Some Frogs Use Toxins to Deter Predators, but Evolution Doesn’t Supply Free Lunch
Poison frogs are able to withstand a toxin which they use to deter predators, but not without a cost.
Anthony’s poison frog (Epipedobates anthonyi). Credit: David Cannatella
Over the course of 500 million years, three species of poison frogs evolved to withstand a toxin they use to prevent predators from catching them. But, there’s a catch: the frogs experience a trade-off that may limit certain cognitive and behavioral functions, including some healthy muscle functioning.
The frogs can still hop normally and appear otherwise healthy, but produce less of a certain kind of receptor protein in the brain and nervous system leading the researchers to speculate that there are hidden costs present. Perhaps the frogs are compensating by producing more of a different kind of molecule, costing them more metabolic energy. The researchers plan further studies to pinpoint these hidden costs.
“I think the study makes a good model for how animals — organisms including ourselves — ultimately evolve and how natural selection works on us,” said Harold Zakon, a corresponding author to the paper and a professor of neuroscience and integrative biology at The University of Texas at Austin. “If you have a mutation that gives you a benefit, but also a disadvantage, evolution will determine if the benefit is greater than the disadvantage, so that you may live long and prosper.”
The findings were published in the journal BMC Biology in June.
Some authors of this paper previously discovered how a small genetic mutation allowed these frogs to gain resistance against the lethal effects of their own toxin epibatidine. They discovered a small genetic mutation: a change in just one of the 2,500 amino acids that make up the nicotinic acetylcholine receptor protein of the brain. A receptor is a type of protein on the outside of cells that transmits signals between the outside and the inside of the membrane. Receptors are like locks that stay shut until they encounter the correct key. When a molecule with just the right shape comes along, the receptor gets activated and sends a signal.
Unfortunately for the frogs’ predators, epibatidine also works on the receptor, like a powerful skeleton key hijacking cells and triggering a dangerous burst of activity. This study takes their previous findings a step further and explores the potential cost imposed on the frog alongside the benefit of the mutation. In addition to granting the frogs resistance to a lethal toxin, the amino acid mutation caused the frogs to produce less nicotinic acetylcholine receptor proteins.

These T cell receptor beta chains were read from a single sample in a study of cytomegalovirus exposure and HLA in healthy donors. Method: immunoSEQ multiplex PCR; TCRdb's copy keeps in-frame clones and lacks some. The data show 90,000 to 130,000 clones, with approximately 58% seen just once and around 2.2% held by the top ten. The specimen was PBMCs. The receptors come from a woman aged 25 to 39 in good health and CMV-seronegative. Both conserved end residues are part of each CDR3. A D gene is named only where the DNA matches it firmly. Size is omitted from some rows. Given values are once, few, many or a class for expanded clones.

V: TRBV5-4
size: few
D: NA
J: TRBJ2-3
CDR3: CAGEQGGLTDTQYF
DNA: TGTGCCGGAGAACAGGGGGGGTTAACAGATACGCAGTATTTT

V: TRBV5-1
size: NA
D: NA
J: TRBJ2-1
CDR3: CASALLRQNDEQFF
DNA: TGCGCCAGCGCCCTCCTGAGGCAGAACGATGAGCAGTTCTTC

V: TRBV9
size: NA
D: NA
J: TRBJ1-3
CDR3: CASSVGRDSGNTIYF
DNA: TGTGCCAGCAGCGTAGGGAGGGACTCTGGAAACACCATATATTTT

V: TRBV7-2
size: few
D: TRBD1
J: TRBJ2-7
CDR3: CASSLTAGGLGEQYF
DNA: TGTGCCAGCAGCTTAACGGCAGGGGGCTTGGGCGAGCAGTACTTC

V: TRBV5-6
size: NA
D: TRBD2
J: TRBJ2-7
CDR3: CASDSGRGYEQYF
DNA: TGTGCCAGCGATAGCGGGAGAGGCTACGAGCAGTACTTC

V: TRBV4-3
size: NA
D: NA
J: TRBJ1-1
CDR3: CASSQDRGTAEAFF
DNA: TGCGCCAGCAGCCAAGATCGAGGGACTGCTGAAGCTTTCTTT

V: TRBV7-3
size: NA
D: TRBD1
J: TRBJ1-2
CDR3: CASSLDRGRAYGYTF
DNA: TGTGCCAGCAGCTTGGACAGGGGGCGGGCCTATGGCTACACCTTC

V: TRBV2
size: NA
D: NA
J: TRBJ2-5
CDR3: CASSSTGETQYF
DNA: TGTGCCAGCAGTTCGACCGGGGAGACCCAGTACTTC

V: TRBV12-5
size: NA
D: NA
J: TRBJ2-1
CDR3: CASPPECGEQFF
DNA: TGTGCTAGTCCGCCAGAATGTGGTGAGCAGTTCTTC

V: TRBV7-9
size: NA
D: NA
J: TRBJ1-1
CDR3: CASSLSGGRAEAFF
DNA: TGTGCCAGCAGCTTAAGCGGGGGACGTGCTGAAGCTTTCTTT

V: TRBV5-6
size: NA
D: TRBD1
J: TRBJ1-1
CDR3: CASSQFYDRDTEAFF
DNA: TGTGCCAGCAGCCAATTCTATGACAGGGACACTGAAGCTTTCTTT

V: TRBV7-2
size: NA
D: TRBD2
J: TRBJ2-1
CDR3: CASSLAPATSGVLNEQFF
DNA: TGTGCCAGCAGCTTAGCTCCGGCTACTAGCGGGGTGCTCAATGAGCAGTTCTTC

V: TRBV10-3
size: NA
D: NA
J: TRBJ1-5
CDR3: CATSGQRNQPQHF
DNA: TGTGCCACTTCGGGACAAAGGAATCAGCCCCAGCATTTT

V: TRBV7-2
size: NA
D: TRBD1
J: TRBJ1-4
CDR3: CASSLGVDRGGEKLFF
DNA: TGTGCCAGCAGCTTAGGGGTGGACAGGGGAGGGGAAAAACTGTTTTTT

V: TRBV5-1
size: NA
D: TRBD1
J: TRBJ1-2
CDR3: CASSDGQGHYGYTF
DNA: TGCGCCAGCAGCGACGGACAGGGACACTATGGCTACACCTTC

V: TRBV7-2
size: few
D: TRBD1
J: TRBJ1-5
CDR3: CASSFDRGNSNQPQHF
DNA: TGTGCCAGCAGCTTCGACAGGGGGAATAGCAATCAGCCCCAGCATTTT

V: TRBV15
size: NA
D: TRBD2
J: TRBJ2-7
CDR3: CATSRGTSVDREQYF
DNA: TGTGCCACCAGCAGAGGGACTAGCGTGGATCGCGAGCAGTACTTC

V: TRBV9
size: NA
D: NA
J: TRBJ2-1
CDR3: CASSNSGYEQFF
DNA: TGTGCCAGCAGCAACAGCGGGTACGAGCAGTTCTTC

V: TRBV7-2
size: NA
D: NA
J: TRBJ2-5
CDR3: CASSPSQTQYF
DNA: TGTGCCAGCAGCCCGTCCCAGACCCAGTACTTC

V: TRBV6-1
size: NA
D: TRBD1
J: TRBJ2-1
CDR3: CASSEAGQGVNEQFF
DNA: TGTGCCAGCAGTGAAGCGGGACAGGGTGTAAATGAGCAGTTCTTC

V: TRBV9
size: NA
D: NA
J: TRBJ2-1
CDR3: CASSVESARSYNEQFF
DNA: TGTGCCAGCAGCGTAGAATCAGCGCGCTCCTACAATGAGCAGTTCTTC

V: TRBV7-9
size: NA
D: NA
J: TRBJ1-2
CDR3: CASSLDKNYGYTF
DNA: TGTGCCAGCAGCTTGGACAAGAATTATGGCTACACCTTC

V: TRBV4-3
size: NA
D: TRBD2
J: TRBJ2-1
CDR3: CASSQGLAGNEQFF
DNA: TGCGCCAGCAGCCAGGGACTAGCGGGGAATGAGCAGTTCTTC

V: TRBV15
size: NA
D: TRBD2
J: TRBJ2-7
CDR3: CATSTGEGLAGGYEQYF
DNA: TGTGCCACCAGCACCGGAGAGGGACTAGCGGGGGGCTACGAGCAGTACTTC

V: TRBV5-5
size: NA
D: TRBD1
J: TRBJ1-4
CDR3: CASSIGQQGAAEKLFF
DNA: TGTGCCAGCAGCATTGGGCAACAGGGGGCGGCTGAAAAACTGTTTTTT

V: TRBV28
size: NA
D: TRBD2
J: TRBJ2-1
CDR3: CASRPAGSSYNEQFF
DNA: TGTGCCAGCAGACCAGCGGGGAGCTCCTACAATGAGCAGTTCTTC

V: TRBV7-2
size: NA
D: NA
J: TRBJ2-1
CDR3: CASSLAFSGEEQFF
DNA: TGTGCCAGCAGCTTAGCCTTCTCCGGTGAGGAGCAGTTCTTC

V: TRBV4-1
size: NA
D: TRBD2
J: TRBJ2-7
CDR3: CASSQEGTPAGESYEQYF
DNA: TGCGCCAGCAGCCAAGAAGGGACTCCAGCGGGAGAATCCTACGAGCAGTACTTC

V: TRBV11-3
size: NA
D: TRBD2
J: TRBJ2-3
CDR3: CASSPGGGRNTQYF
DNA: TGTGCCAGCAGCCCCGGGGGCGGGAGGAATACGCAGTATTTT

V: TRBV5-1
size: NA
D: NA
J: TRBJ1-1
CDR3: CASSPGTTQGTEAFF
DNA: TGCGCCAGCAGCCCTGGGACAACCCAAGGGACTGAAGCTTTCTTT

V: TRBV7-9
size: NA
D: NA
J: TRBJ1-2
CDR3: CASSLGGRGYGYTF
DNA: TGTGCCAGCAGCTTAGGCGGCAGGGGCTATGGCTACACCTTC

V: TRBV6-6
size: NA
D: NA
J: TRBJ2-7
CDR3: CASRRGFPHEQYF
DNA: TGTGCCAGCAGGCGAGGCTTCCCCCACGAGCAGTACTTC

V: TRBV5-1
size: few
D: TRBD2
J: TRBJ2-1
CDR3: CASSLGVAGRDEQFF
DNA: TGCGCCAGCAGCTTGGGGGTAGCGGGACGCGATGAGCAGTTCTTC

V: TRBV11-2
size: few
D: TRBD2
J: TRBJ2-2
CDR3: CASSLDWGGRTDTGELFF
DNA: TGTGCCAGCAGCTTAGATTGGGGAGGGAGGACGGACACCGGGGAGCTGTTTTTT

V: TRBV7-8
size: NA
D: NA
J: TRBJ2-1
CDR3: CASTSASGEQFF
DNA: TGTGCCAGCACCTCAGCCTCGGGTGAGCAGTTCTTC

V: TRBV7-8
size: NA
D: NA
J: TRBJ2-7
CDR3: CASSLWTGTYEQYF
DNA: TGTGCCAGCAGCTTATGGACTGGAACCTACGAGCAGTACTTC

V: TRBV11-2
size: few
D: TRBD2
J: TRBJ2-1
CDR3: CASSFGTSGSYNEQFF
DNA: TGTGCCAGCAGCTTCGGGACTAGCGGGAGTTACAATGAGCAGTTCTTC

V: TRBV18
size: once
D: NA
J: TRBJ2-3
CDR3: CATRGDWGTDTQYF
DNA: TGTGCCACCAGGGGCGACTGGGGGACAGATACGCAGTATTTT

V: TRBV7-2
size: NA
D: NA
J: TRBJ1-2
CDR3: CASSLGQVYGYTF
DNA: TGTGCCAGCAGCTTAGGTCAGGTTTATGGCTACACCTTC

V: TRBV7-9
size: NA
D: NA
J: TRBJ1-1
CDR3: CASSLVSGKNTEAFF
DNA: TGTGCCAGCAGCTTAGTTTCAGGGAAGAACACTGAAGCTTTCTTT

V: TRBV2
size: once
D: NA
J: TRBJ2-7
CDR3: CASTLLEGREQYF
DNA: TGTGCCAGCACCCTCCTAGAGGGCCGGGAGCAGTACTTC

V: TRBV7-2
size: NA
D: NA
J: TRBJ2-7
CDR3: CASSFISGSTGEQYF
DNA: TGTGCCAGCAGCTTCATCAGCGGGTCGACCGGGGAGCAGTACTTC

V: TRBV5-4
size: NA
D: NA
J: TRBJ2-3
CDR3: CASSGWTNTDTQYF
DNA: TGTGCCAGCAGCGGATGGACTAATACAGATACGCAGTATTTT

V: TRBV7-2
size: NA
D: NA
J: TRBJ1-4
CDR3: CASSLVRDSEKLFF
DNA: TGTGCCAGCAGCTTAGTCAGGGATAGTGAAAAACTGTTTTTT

Having too little of the receptor proteins is likely costly for cell membrane functionality, according to Zakon. It may impede proper signaling in the brain, among a variety of other issues. So, the frogs may expend energy in another way to compensate for the decrease in receptor proteins; how they accomplish this is unclear. In future studies, Zakon and the team plan to further explore the entirety of the cost.
A Necessary Mutation for Some
At some point in the evolutionary history of a variety of other unrelated species — some who use the toxin epibatadine and others who did not — this protective amino acid substitution may have appeared randomly. For the species who didn’t use epibatadine, like chickens or humans, the protective substitution disappeared as it provided them no benefit and imposed a cost; otherwise evolution would not have selected against it. But when the mutation arose by chance in the frogs, it increased their ability to sequester the toxin, and this benefit evidently outweighed any cost for them.
These frogs don’t actually produce epibatadine themselves — rather, they eat insects who produce it and then they sequester it — so, their ability to safely eat these insects probably did not arise until acquiring this protective mutation.
“The fact that it’s only in poison frogs that have these alkaloids and it happened three times, suggests that this is the only mutation that can occur that protects the receptor from this alkaloid,” Zakon said.
The team specifically studied nicotinic acetylcholine receptors located in the brains of frogs, but these receptor proteins do exist throughout the body. So, in addition to the frogs’ evolution to withstand the effects on toxins in the brain, they likely developed resistance elsewhere.
“They have this huge selective advantage to be able to maintain these toxins in their body,” said the study’s first author Julia York, formerly a Ph.D. candidate at UT Austin. She is now a postdoctoral fellow at the University of Illinois.
Also located in humans, the nicotinic acetylcholine receptor plays a role in pain and addictive behaviors. Further understanding the receptor’s behavior in frogs could eventually lead scientists to better understand these human behaviors.
Additional authors of the paper include David C. Cannatella and Cecilia M. Borghese, both from UT Austin, and Andrew A. George from Virginia Commonwealth University, School of Medicine.